City Councilors Embrace Plans for Expanded Downtown Haverhill Art Walk Series

Sarah LoVasco with Hailey Moschella. (Courtesy photograph.)

After a one-year hiatus due to the coronavirus, the Haverhill Art Walk series comes back beginning Saturday, May 8.

The first Art Walk took place during September of 2019 and brought various exhibitions, demonstrations and performances to downtown Haverhill. Invited by City Councilor Timothy J. Jordan, Hailey Moschella, this year’s coordinator, told councilors Tuesday night the walk is expanding.

“It’s an indoor and outdoor event that will take place on the second Saturday of the month, May through September. So, we’re increasing it from a one-time event to monthly. After Art Walk in 2019, we spoke to the business owners who participated. They all experienced an increase in foot traffic during Art Walk hours and supported bringing the event back to Haverhill,” she said.

Moschella said artists and musicians of all ages are welcome to participate. She added this year’s event extends beyond the immediate downtown area, an idea Councilor Joseph J. Bevilacqua said he was very happy to hear. After the year we’ve had, he noted, this will be a needed boost to everyone’s spirits.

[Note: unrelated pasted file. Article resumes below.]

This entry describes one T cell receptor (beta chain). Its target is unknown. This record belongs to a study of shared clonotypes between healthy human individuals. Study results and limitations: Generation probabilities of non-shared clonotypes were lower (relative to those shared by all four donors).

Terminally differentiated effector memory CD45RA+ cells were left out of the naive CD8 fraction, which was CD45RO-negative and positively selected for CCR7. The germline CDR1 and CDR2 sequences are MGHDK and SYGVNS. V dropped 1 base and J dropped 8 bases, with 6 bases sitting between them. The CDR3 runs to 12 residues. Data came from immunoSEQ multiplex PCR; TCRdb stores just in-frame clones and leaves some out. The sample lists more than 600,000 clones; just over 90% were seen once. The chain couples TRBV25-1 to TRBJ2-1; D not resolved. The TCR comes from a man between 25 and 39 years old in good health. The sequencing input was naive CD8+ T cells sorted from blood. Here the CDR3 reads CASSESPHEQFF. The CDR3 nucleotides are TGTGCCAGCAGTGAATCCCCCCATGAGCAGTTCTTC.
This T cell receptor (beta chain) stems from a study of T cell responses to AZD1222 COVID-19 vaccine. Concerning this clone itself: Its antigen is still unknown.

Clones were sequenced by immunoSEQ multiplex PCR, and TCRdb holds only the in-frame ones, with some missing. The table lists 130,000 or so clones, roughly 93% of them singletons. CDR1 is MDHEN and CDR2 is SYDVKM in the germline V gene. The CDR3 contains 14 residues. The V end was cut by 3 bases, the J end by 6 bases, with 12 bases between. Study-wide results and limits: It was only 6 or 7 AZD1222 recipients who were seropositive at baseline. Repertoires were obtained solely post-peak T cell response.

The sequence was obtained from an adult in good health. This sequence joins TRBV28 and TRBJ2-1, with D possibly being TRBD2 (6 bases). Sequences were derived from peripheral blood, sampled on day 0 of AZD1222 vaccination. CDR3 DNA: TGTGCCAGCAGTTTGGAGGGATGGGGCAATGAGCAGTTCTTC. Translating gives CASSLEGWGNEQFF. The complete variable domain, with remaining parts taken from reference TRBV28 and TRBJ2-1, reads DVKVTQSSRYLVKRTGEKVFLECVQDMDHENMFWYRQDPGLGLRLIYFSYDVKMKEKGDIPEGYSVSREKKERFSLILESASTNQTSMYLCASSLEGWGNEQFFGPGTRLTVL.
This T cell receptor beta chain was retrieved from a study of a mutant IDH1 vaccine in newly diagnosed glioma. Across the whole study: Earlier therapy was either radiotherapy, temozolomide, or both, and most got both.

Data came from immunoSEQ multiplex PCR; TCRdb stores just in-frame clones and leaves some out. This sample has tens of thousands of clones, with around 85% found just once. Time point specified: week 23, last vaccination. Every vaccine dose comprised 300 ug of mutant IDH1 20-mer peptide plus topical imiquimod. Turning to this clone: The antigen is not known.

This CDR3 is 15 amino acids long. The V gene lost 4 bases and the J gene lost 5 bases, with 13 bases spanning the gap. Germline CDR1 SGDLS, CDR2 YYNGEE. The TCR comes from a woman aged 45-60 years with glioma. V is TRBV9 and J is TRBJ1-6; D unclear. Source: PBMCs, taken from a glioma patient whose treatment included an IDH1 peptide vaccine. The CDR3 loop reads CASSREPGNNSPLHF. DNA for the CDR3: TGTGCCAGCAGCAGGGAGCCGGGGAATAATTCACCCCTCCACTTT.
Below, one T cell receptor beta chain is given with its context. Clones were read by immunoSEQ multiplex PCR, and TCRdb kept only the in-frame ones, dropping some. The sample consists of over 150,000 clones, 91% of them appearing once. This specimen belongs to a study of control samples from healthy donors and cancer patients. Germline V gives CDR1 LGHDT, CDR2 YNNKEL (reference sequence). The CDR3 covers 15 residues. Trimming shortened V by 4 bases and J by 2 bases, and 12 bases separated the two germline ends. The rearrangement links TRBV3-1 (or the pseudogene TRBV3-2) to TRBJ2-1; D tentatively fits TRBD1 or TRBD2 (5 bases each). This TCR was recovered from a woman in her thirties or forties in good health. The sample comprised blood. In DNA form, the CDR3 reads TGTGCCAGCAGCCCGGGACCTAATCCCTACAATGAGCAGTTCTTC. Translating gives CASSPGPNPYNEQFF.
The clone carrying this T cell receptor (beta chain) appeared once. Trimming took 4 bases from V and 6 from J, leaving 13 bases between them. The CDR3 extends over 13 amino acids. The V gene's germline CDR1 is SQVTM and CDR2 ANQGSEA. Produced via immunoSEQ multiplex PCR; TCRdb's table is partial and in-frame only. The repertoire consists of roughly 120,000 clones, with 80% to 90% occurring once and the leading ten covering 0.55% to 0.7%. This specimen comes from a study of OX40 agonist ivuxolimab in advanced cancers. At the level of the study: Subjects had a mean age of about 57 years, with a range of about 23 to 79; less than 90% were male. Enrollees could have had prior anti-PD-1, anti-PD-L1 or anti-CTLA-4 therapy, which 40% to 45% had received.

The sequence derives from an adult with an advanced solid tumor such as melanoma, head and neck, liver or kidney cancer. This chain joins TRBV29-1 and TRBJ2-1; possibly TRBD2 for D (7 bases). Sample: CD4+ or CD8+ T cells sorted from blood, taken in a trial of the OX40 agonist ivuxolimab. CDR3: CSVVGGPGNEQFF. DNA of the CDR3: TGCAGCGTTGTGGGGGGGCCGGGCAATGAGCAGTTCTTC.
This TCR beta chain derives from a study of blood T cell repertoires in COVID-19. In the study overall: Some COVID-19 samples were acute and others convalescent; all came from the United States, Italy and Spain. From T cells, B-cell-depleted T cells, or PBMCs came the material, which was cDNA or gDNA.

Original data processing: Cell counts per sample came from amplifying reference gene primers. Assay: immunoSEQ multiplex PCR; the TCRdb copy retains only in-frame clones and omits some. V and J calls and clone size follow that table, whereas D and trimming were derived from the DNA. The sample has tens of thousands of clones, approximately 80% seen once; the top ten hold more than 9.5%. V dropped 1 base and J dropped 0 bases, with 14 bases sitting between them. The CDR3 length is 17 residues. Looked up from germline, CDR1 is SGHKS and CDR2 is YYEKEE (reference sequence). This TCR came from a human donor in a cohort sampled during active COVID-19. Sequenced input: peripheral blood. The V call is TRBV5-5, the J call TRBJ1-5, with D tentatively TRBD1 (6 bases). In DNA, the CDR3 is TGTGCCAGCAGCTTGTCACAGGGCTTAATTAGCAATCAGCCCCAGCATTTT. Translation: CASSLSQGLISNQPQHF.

“The fact is we’ve been locked up for so long that people are ready to get out and they need an avenue, they need a venue, they need an opportunity to get out and really get a chance to sort of enjoy the world again,” he said.

Moschella said anyone interested in learning more about the event or how to participate should check the Creative Haverhill website.

Also attending Tuesday’s Council meeting were Erin Padilla and Danielle Smida of Creative Haverhill and Cogswell Art Space who spoke about the community’s need for more creative outlets and shared public spaces as the city begins to emerge from the COVID-19 pandemic.

Speaking at the request of Councilor John A. Michitson, Padilla said one upshot of the pandemic is people are continuing to work from home. As a result, they are less inclined to look for living spaces near their place of employment and instead look for areas that provide amenities and quality of life.

“Quality of live and livability are what people are looking for and livability that a place provides. Things like that include parks, public spaces, cultural facilities, quality of educational services, diversity,” she explained.

Padilla said by investing in programs such as these, as well as cultural and artistic programs are vital in helping the community re-emerge from the pandemic while also helping to grow the economy.

Padilla closed by saying she hoped that, as COVID-19 relief funds become available, the city will consider investing a portion into programs such as these.

Comments are closed.